Simple limit question

All i need to do is show that the limit of

[(x^4)y]/[x^2-y^2] Does not exist (a proof, i guess). My prof's hint was that the denominator goes to zero faster than the numerator.

What I did was I let x=(y+epsilon), and looked at the function as epsilon goes toward zero. This leads to the denominator going to zero, and the numerator to y^5. Does this make sense? How would you do it?


Science Advisor
Whether or not a limit exists, as well as what the limit is if it does exists, depends very strongly what (x,y) point you are converging to!

Can I assume that this limit is to be taken as (x,y)-> (0,0)?

A good way of showing a limit does not exist is to show that approaching the point along different paths gives different results or that the limit along any one path is infinity.

What do you get if you approach (0, 0) along the path y= 0? (In other words, let y= 0 and then take x->0.) What do you get if you approach (0,0) along the line y= -x? (In other words, let y= -x and then take x->0.)

Letting [itex]y= x+\epsilon[/itex] and then letting [itex]\epsilon[/itex] go to 0 just move you to the line y= x where the function is not defined. It does not, directly, tell you anything about the limit at (0,0).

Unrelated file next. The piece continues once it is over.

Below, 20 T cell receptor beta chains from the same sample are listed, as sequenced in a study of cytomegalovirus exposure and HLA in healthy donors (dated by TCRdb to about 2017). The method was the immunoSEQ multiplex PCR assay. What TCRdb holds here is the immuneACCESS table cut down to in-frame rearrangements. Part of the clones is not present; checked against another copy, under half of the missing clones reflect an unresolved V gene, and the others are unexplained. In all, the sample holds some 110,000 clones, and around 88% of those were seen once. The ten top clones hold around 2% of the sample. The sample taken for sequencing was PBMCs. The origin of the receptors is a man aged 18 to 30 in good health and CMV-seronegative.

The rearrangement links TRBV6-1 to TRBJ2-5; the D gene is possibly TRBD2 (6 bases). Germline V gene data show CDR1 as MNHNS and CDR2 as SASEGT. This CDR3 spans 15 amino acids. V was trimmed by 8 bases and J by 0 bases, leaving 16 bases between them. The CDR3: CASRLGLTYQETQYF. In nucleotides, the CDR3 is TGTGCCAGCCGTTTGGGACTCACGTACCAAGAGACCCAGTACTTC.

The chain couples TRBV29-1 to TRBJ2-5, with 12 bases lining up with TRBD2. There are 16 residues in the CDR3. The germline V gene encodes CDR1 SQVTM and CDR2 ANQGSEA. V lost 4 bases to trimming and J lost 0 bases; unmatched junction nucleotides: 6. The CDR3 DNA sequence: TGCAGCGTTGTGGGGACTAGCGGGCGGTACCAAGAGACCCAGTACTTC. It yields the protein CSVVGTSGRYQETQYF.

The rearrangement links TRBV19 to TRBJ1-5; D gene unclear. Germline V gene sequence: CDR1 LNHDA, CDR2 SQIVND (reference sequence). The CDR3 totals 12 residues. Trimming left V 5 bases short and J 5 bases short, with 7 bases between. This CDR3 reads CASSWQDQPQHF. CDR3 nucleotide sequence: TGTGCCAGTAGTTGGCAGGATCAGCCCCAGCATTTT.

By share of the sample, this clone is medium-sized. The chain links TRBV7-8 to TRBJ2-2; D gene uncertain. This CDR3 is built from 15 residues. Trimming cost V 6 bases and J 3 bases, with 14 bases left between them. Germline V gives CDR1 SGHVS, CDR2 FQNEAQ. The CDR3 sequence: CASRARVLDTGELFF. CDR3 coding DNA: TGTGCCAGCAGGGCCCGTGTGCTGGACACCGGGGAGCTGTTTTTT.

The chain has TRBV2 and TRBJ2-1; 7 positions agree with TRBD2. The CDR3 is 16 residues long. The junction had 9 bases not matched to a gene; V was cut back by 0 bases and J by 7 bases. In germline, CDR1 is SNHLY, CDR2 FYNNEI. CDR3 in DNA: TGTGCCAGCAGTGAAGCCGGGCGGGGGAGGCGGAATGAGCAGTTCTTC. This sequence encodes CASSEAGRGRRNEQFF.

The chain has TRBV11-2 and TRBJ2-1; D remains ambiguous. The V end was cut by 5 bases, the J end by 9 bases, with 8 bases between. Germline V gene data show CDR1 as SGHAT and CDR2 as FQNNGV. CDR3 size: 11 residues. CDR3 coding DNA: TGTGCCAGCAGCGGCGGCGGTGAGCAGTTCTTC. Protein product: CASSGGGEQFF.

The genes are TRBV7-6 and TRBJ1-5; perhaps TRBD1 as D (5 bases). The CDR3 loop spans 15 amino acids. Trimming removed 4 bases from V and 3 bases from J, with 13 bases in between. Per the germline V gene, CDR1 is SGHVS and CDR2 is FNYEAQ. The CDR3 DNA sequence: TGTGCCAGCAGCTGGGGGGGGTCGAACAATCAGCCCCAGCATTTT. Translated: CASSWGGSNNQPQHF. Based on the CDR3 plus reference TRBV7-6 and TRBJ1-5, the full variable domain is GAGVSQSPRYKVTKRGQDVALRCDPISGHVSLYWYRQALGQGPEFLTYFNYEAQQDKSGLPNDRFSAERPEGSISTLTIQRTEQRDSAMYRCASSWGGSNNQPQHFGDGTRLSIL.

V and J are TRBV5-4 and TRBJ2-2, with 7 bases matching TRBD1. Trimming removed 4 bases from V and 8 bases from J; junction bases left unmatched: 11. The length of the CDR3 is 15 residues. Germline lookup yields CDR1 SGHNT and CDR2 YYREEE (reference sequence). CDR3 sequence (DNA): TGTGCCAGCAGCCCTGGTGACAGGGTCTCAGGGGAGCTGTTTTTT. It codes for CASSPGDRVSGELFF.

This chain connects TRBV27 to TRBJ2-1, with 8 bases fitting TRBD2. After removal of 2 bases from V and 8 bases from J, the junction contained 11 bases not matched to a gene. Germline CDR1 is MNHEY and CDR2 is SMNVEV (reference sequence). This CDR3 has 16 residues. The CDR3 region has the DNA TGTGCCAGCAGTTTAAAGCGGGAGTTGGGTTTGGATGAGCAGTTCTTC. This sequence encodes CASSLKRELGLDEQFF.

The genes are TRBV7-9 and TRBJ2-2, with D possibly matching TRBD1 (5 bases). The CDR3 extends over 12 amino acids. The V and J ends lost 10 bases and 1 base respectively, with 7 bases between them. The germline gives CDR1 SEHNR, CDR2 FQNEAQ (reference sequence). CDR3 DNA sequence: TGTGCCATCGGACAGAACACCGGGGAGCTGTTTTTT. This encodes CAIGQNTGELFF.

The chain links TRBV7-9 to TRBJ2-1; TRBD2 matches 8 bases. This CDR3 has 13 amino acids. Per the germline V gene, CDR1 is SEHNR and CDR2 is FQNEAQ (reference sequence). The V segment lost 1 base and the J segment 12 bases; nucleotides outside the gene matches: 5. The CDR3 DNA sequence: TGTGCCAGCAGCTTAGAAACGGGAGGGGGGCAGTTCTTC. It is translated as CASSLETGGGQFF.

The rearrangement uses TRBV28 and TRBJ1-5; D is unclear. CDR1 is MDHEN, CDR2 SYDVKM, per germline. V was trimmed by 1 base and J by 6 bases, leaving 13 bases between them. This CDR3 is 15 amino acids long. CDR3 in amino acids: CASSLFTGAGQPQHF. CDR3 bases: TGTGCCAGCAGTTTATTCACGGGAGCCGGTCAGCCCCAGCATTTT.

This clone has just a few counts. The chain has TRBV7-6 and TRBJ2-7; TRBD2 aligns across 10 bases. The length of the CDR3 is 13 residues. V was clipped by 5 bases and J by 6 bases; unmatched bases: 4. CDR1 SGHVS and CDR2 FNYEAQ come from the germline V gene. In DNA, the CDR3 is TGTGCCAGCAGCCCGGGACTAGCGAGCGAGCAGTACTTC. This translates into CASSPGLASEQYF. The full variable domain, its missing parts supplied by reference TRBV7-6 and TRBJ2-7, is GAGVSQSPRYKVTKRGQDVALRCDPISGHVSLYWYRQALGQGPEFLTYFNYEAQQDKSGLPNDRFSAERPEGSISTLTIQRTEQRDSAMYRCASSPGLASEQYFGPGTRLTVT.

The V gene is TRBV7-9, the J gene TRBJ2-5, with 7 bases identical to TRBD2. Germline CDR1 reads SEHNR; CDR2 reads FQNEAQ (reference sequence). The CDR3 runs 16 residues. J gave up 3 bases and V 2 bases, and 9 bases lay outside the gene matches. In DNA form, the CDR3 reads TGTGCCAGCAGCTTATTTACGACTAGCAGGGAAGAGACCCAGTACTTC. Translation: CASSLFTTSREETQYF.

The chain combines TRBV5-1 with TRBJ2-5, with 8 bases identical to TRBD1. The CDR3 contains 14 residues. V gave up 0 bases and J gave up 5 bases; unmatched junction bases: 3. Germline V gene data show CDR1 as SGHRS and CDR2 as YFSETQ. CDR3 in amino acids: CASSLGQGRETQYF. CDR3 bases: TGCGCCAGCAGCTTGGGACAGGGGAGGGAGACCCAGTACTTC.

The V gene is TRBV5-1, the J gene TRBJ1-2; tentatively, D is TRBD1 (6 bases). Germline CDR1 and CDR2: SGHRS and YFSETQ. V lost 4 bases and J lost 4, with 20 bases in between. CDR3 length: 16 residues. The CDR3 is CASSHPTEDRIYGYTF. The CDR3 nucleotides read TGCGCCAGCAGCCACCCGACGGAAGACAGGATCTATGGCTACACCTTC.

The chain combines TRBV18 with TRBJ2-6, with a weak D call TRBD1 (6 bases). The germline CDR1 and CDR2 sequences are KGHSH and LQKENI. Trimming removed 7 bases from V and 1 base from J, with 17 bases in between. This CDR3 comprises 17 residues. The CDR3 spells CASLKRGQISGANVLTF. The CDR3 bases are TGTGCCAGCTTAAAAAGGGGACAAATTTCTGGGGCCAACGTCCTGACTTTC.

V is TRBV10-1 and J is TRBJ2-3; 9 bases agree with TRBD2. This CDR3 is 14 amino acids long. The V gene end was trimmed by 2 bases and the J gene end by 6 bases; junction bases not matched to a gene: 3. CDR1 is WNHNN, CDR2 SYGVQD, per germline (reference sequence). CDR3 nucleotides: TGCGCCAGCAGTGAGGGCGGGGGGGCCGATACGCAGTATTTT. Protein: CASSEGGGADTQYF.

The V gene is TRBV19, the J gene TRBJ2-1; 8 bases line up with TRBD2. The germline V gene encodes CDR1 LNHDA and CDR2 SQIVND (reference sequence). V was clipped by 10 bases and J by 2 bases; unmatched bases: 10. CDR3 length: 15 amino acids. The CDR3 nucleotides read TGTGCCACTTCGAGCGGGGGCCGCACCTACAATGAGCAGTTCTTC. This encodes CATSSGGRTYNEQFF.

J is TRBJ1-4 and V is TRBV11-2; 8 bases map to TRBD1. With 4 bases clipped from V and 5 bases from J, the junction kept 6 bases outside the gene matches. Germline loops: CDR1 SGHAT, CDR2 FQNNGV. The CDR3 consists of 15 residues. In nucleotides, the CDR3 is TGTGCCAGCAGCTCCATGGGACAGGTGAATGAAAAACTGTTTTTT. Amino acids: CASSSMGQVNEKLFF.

Firstly,thanks for your help.

Secondly, yes, I meant the limit as (x,y)->(0,0).

I see what you mean about my method using epsilon, and I understand what you wrote about the limit differing along different paths to (0,0). One thing still bothers me, though. Why does my prof constantly mention the denominator going to 0 faster than the numerator being the key to this problem. I believe his exact words were that "x^2-y^2 goes to 0 faster than r^3".


Homework Helper
I assume your professor told you this to try and show you how it may be possible to 'predict' whether or not a limit exists. Looking if a nom/denom goes faster to 0 can be a way too see if the limit exists or not, but it isn't a solid proof!

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